- Contributed by
- Bert Meakin
- People in story:
- Bert Meakin
- Location of story:
- North Africa
- Background to story:
- Article ID:
- Contributed on:
- 14 January 2004
My name is Bert Meakin and I was a gunner with the 51st Medium Regiment, Royal Artillery. After a 14 week voyage from Liverpool to Suez my regiment, the 51st Medium Royal Artillery attached to the 51st Highland Division arrived in North Africa as part of the desert campaign. We arrived at the beginning of October 1942 and our first assignment was to Alexandria to guard the Free French Navy. All the talk was about the navy sailing off to join the Germans so we were ordered to range our 8 45 and 55 guns on the ships with orders to fire if they moved. After a week or so the threat seemed to subside and we were ordered to move off into the desert to what would be the battle of Alumein. We travelled for nearly a month doing about 30 miles a day but never caught up with the main thrust of the battle. We first saw action at a place called Wadi Ackeret where we ranged our artillery battery with another 30 or so regiments supporting the Highlander infantry and tank regiments, firing six miles into the distance. We were there for a week or so, mainly firing night barrages on enemy positions. It was hard work handling 50 and 100lb shells in hot weather for hours at a time. We had no cover and felt exposed if the enemy managed to range on us but we didn’t come under attack.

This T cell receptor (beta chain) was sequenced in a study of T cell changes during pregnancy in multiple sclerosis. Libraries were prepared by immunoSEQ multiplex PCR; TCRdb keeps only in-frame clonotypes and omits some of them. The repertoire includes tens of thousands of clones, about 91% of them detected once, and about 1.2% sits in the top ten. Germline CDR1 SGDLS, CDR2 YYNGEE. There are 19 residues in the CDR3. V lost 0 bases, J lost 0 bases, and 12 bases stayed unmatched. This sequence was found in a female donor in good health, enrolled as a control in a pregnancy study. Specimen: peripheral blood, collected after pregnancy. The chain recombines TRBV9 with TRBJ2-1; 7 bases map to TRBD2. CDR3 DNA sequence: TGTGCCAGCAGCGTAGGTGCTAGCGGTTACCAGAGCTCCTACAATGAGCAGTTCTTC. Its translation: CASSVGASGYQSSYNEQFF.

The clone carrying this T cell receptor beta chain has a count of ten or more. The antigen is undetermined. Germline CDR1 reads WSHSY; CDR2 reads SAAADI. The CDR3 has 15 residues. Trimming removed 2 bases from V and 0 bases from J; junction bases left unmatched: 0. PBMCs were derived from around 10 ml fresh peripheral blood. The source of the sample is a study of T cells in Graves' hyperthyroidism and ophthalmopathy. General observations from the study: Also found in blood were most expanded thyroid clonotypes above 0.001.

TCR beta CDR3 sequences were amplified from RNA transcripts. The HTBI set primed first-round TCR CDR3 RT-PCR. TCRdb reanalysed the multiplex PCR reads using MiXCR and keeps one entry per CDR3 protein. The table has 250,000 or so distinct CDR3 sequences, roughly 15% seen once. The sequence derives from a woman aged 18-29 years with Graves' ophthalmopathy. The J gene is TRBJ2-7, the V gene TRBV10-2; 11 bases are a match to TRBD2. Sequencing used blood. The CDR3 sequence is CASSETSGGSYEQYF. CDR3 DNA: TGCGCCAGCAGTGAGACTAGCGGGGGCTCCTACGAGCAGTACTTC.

There were local Arabs around our position and we bartered with them to supplement our rations They seemed to have a good supply of eggs and were willing to barter them for tea, which was one of the few things we had plenty of. They were very canny and quickly recognised when we tried to mix in some used leaves. They learned very quickly to inspect it closely before exchanging!
From here we moved on through several positions to the outskirts of An Fedaville where it was hoped to trap the Germans and capture their whole army. It was here that we received our first casualties. The Germans found our range and dropped 2 or 3 sells on our sister battery and killed several gunners and an officer. Rather than captured the germans were driven out of North Africa and escaped to Italy, the rest of our time was spent in victory parades and rest camps. We returned to Tripoli, about 100 miles back We were there for a couple of months with nothing to do but swim in the sea and enjoy the sun.
Our next action was to be landed in Italy.
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